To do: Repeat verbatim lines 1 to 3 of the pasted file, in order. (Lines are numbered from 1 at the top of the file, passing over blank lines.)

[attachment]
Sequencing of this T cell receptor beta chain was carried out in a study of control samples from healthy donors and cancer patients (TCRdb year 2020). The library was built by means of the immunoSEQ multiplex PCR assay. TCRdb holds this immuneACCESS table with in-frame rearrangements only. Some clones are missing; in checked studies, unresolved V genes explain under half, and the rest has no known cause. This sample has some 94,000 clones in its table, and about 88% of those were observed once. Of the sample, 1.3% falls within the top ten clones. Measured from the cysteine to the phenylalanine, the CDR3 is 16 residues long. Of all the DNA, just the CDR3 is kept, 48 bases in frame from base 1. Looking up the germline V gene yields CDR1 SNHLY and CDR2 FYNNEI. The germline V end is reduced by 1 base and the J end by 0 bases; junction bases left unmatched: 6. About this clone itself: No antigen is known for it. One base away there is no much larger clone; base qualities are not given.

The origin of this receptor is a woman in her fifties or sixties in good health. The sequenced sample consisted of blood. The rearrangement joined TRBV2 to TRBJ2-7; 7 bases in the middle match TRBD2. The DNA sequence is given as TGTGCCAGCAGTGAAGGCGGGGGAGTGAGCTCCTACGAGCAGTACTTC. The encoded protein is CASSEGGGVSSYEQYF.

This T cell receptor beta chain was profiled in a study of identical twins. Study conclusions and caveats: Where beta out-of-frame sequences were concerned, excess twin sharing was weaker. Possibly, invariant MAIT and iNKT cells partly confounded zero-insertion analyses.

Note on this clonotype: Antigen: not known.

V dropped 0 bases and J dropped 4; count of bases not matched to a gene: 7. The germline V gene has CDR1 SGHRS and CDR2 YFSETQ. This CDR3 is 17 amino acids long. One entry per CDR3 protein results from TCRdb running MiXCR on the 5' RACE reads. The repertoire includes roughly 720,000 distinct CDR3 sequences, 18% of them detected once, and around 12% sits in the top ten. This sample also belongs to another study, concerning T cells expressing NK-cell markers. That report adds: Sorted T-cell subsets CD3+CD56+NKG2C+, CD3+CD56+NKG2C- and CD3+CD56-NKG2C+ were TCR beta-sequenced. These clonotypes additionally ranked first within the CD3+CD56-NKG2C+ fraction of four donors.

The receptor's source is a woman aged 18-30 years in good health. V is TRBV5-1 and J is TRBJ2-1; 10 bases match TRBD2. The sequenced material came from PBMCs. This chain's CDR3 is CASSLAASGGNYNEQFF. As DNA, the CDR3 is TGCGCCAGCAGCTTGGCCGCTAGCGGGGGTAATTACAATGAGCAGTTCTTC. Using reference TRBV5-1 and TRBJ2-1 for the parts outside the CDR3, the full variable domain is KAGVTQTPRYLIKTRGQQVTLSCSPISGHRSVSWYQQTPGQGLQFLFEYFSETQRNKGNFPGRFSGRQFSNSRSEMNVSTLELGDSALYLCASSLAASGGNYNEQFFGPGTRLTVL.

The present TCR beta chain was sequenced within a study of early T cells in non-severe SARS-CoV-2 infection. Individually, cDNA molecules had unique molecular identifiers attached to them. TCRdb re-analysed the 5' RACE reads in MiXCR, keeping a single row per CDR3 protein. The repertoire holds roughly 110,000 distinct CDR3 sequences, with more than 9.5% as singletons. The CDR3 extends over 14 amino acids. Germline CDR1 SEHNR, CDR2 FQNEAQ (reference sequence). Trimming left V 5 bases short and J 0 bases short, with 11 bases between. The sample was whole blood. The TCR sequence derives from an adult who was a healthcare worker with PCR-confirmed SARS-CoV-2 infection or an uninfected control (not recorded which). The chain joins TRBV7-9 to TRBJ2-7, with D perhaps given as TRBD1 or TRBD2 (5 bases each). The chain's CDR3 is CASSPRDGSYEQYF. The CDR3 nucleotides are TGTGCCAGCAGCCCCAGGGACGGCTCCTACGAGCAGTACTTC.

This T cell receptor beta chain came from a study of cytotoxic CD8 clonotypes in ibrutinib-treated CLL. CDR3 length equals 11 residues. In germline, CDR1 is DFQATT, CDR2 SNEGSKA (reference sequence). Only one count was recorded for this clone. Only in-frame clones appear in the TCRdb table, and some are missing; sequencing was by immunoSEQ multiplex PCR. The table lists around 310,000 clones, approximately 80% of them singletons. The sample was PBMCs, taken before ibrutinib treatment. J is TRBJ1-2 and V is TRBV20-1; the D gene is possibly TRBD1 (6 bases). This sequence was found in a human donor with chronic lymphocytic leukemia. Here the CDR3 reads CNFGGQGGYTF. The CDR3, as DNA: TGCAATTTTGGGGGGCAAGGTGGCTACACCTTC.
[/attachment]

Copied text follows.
Sequencing of this T cell receptor beta chain was carried out in a study of control samples from healthy donors and cancer patients (TCRdb year 2020). The library was built by means of the immunoSEQ multiplex PCR assay. TCRdb holds this immuneACCESS table with in-frame rearrangements only. Some clones are missing; in checked studies, unresolved V genes explain under half, and the rest has no known cause. This sample has some 94,000 clones in its table, and about 88% of those were observed once. Of the sample, 1.3% falls within the top ten clones. Measured from the cysteine to the phenylalanine, the CDR3 is 16 residues long. Of all the DNA, just the CDR3 is kept, 48 bases in frame from base 1. Looking up the germline V gene yields CDR1 SNHLY and CDR2 FYNNEI. The germline V end is reduced by 1 base and the J end by 0 bases; junction bases left unmatched: 6. About this clone itself: No antigen is known for it. One base away there is no much larger clone; base qualities are not given.

The origin of this receptor is a woman in her fifties or sixties in good health. The sequenced sample consisted of blood. The rearrangement joined TRBV2 to TRBJ2-7; 7 bases in the middle match TRBD2. The DNA sequence is given as TGTGCCAGCAGTGAAGGCGGGGGAGTGAGCTCCTACGAGCAGTACTTC. The encoded protein is CASSEGGGVSSYEQYF.

This T cell receptor beta chain was profiled in a study of identical twins. Study conclusions and caveats: Where beta out-of-frame sequences were concerned, excess twin sharing was weaker. Possibly, invariant MAIT and iNKT cells partly confounded zero-insertion analyses.